NICE, which has for some time been the body setting out what good looks like in healthcare, has in recent years been in partnership with SCIE to issue good practice guidelines for social care too. NICE guidelines aren’t compulsory, and their purpose may be changing in an increasingly personalised system in which social care is purchased by individuals and not commissioners, but they are important because they will be used a reference point by councils when they purchase home care. They may give social care providers a new way to push back against the bottom of the barrel prices which social care commissioners have for some time demanded from them, particularly in the care of older people.
One of the recent publications is NICE’s homecare guidelines. The expertise and ethos of SCIE is very obvious in the focus on person-centred, consistent care (interest declaration: I’m a SCIE trustee). This describes homecare as it should be and as the vast majority of homecare providers those guidelines would like it to be. But it is striking that they will be difficult to implement in most state-funded home care as it presently purchased, where councils will not always even pay enough to allow providers to pay the legally enforceable minimum wage and there is a widespread belief that the costs of the new National Living Wage will bankrupt many of those providers which remain in the state funded market.
It is equally striking but how closely aligned the guidelines are with Shared Lives day support. For instance, NICE says that home care should focus “on what people can or would like to do to maintain their independence, not only on what they cannot do… people have preferences, aspirations and potential throughout their lives”. Home care is generally made available to people based on them being able to demonstrate a high enough level of need and contracts tend to specify help to do the most basic tasks to enable someone to live at home with a modicum of safety, not to follow their dreams. Shared Lives day support however, for typically similar costs, enables people to spend much more time together and with much more freedom to do what they enjoy. This is partly because Shared Lives is not paid by the hour and partly because people are matched around a shared belief that they will enjoy each other’s company.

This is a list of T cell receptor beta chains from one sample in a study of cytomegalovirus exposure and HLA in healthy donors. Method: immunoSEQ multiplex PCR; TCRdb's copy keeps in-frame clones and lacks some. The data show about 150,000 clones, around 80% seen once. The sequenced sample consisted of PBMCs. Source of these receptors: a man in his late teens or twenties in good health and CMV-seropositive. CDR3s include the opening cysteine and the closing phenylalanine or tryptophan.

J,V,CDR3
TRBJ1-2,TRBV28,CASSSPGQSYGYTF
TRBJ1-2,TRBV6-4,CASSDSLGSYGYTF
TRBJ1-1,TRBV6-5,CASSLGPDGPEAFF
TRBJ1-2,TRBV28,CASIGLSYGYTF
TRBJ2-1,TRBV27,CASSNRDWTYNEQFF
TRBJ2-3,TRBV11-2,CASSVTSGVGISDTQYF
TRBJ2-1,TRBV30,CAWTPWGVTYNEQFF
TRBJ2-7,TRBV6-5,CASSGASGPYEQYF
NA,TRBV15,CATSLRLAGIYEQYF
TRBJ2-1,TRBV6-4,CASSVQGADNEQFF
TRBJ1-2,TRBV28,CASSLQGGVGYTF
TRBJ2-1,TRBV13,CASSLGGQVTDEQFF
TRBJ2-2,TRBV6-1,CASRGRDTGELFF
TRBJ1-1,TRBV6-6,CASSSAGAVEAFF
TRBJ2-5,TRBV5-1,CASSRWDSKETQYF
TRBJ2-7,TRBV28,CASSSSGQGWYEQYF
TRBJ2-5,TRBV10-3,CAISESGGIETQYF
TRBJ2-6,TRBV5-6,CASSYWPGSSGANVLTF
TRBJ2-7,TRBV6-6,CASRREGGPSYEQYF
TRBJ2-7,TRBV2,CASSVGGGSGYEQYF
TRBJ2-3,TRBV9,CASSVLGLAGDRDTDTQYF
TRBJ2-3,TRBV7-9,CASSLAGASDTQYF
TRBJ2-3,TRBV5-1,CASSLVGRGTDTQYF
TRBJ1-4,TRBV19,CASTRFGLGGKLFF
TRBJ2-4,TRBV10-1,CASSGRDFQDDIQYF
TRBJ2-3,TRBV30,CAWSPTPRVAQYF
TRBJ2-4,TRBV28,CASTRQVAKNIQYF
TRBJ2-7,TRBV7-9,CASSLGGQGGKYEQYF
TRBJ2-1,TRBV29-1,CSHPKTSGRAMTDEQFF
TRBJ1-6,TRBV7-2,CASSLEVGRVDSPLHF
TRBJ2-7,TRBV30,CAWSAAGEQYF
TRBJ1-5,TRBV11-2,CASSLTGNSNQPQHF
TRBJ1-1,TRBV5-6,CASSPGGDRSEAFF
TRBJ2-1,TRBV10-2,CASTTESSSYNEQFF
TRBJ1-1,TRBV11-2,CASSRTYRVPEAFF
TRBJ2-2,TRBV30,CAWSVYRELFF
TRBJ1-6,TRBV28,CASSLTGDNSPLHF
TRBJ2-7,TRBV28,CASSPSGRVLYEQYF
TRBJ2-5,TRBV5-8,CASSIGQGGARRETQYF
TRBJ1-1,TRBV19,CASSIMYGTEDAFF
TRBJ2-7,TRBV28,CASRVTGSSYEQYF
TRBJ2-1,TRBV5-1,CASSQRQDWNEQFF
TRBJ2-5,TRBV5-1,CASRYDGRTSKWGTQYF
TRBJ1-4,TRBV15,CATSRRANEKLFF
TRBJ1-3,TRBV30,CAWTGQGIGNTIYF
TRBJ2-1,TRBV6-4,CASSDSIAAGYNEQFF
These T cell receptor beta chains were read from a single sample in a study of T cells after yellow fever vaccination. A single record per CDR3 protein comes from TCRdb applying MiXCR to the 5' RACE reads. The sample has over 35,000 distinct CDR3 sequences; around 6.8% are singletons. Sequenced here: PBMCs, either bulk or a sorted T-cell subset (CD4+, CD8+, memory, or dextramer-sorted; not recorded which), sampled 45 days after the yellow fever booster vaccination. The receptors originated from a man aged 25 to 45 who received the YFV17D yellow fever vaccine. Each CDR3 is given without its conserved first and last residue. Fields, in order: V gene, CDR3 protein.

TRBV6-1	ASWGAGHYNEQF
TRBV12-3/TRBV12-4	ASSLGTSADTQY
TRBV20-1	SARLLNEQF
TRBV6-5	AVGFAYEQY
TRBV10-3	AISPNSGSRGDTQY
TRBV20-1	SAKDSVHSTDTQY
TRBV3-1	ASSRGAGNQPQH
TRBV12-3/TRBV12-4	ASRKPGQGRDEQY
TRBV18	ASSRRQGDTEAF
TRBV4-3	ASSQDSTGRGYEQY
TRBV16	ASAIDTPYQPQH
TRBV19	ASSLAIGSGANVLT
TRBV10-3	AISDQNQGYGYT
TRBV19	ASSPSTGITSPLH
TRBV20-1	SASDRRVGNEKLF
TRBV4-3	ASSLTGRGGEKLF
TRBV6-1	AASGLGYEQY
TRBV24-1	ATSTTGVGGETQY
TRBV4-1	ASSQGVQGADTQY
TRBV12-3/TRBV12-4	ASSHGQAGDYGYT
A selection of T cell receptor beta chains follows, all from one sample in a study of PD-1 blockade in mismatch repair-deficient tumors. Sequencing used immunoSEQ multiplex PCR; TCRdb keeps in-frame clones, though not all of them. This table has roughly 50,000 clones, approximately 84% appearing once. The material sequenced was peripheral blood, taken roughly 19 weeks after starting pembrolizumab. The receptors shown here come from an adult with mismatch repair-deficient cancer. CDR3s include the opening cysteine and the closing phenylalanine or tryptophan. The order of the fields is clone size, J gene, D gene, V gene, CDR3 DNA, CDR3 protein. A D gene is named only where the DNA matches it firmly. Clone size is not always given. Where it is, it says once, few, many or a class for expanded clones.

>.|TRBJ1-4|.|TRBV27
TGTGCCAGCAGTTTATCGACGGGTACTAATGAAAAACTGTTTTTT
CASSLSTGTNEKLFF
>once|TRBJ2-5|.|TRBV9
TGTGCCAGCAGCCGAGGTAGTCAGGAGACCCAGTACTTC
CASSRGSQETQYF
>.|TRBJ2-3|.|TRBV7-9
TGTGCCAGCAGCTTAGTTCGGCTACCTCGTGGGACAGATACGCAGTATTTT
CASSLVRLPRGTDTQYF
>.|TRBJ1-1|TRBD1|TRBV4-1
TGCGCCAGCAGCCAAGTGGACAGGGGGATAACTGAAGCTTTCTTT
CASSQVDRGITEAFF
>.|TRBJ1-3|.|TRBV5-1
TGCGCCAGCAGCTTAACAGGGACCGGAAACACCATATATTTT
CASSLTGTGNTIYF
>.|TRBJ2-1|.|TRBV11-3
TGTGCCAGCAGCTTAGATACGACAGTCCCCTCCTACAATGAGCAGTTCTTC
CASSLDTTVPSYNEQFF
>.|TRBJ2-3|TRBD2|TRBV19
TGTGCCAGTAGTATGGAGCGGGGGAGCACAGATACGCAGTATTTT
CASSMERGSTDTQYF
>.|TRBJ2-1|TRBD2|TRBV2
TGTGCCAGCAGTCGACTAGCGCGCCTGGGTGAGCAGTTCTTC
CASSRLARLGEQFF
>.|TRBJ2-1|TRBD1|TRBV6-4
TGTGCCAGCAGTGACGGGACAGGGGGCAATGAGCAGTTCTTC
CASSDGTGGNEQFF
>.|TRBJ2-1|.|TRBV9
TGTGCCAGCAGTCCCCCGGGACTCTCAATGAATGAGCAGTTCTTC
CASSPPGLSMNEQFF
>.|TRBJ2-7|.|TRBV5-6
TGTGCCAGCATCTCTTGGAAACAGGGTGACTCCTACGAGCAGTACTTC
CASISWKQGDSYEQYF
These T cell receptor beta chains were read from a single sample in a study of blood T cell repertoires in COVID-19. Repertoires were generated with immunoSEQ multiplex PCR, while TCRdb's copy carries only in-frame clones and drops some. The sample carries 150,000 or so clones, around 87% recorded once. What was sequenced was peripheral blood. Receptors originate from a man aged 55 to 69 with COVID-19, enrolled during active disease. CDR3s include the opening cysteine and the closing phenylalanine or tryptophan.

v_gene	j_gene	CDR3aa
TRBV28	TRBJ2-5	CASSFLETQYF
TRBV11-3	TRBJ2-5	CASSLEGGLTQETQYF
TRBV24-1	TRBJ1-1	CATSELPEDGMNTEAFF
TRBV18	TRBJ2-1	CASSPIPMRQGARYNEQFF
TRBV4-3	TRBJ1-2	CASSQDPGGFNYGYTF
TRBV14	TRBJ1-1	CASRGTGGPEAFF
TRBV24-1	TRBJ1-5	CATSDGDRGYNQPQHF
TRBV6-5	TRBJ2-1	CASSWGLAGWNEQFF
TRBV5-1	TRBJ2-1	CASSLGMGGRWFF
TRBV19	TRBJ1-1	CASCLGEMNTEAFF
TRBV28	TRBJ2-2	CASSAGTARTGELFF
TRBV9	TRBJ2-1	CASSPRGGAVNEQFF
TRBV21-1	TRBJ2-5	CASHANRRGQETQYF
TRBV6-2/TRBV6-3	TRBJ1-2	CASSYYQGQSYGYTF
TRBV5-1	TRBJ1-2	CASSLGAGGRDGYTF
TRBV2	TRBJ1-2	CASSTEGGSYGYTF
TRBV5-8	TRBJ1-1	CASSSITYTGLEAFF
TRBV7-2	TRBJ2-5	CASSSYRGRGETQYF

Matching is a key process in Shared Lives and remains rare outside of it, so it is very welcome to read in these guidelines that homecare provision should ‘prioritise continuity of care by ensuring the person is supported by the same home care worker(s) so they can become familiar with them.” Providers should “ensure there is a transparent process for ‘matching’ care workers to people, taking into account the person’s care and support needs, and the care workers’ skills, and if possible and appropriate, both parties’ interests and preferences.” Again most state-funded homecare would struggle to do any of this on current rates of payment, but we would expect every Shared Lives arrangement to do all of this and more. The reality of continuity and matching can be seen in the guidelines about what to do when continuity is not possible, including “informing people in advance if staff will be changed and explaining why, and working with people to negotiate any changes to their care….recognising that major changes (for example moving from home care to use of personal assistants) can make people feel unsafe.”
Shared Lives is one of the few ways in which these aspirations can be met consistently and affordably. Another would be to re-design homecare away from the assumption that it is based around the managed but inevitable decline of an older person’s wellbeing and life, and instead thinking about how home-based care and support from a number of different kinds of organisation could help many people to achieve more independence, resilience and connectivity to their communities, which will cost more in the short term but as models like Buurtzorg in the Netherlands have shown, result in lower rates of dependence and lower system costs in the long term. We hope to see Shared Lives continue to grow as a homecare innovation but we also need more ‘traditional’ models of homecare to be valued, developed and resourced. Without significant social care funding increases, it is hard to see how this will happen.